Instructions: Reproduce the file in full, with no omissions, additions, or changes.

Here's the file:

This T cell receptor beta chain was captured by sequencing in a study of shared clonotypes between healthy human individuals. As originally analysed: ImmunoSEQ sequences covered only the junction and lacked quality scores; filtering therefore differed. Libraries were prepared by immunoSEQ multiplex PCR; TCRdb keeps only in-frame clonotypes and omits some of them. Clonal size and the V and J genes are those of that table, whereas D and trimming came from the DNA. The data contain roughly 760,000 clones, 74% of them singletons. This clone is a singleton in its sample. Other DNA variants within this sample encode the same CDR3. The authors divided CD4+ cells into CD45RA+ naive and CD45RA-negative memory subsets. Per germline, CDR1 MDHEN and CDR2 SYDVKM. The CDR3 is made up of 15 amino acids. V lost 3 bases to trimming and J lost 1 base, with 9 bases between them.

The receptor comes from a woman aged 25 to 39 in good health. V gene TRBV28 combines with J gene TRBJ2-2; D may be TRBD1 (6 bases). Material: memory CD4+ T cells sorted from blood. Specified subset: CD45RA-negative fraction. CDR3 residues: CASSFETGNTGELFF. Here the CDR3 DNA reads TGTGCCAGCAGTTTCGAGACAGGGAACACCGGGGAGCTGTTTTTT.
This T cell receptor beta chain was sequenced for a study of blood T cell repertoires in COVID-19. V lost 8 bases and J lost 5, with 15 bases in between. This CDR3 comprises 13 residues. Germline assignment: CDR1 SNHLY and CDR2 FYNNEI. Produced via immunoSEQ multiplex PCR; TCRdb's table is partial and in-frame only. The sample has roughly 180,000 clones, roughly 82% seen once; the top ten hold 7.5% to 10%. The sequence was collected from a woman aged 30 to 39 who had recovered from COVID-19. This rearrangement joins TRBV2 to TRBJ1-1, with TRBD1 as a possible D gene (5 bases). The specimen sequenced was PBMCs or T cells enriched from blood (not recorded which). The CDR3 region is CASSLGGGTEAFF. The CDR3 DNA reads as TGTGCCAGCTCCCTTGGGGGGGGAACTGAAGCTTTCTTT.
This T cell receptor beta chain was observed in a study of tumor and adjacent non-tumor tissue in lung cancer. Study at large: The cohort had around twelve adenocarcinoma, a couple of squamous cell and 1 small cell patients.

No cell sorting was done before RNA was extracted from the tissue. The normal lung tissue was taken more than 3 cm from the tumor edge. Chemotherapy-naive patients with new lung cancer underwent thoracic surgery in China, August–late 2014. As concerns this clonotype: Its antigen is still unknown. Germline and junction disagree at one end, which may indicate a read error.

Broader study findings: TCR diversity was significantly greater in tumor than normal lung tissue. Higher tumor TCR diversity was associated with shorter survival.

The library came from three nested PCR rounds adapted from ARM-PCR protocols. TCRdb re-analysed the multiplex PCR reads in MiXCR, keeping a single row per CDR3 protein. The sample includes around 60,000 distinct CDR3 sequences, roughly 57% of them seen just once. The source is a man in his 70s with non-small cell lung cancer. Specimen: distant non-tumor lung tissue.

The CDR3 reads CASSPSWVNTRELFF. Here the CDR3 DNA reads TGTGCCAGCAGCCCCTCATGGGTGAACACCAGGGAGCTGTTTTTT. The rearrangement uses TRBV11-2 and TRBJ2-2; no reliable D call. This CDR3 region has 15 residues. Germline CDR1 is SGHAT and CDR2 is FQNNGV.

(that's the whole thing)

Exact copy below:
This T cell receptor beta chain was captured by sequencing in a study of shared clonotypes between healthy human individuals. As originally analysed: ImmunoSEQ sequences covered only the junction and lacked quality scores; filtering therefore differed. Libraries were prepared by immunoSEQ multiplex PCR; TCRdb keeps only in-frame clonotypes and omits some of them. Clonal size and the V and J genes are those of that table, whereas D and trimming came from the DNA. The data contain roughly 760,000 clones, 74% of them singletons. This clone is a singleton in its sample. Other DNA variants within this sample encode the same CDR3. The authors divided CD4+ cells into CD45RA+ naive and CD45RA-negative memory subsets. Per germline, CDR1 MDHEN and CDR2 SYDVKM. The CDR3 is made up of 15 amino acids. V lost 3 bases to trimming and J lost 1 base, with 9 bases between them.

The receptor comes from a woman aged 25 to 39 in good health. V gene TRBV28 combines with J gene TRBJ2-2; D may be TRBD1 (6 bases). Material: memory CD4+ T cells sorted from blood. Specified subset: CD45RA-negative fraction. CDR3 residues: CASSFETGNTGELFF. Here the CDR3 DNA reads TGTGCCAGCAGTTTCGAGACAGGGAACACCGGGGAGCTGTTTTTT.
This T cell receptor beta chain was sequenced for a study of blood T cell repertoires in COVID-19. V lost 8 bases and J lost 5, with 15 bases in between. This CDR3 comprises 13 residues. Germline assignment: CDR1 SNHLY and CDR2 FYNNEI. Produced via immunoSEQ multiplex PCR; TCRdb's table is partial and in-frame only. The sample has roughly 180,000 clones, roughly 82% seen once; the top ten hold 7.5% to 10%. The sequence was collected from a woman aged 30 to 39 who had recovered from COVID-19. This rearrangement joins TRBV2 to TRBJ1-1, with TRBD1 as a possible D gene (5 bases). The specimen sequenced was PBMCs or T cells enriched from blood (not recorded which). The CDR3 region is CASSLGGGTEAFF. The CDR3 DNA reads as TGTGCCAGCTCCCTTGGGGGGGGAACTGAAGCTTTCTTT.
This T cell receptor beta chain was observed in a study of tumor and adjacent non-tumor tissue in lung cancer. Study at large: The cohort had around twelve adenocarcinoma, a couple of squamous cell and 1 small cell patients.

No cell sorting was done before RNA was extracted from the tissue. The normal lung tissue was taken more than 3 cm from the tumor edge. Chemotherapy-naive patients with new lung cancer underwent thoracic surgery in China, August–late 2014. As concerns this clonotype: Its antigen is still unknown. Germline and junction disagree at one end, which may indicate a read error.

Broader study findings: TCR diversity was significantly greater in tumor than normal lung tissue. Higher tumor TCR diversity was associated with shorter survival.

The library came from three nested PCR rounds adapted from ARM-PCR protocols. TCRdb re-analysed the multiplex PCR reads in MiXCR, keeping a single row per CDR3 protein. The sample includes around 60,000 distinct CDR3 sequences, roughly 57% of them seen just once. The source is a man in his 70s with non-small cell lung cancer. Specimen: distant non-tumor lung tissue.

The CDR3 reads CASSPSWVNTRELFF. Here the CDR3 DNA reads TGTGCCAGCAGCCCCTCATGGGTGAACACCAGGGAGCTGTTTTTT. The rearrangement uses TRBV11-2 and TRBJ2-2; no reliable D call. This CDR3 region has 15 residues. Germline CDR1 is SGHAT and CDR2 is FQNNGV.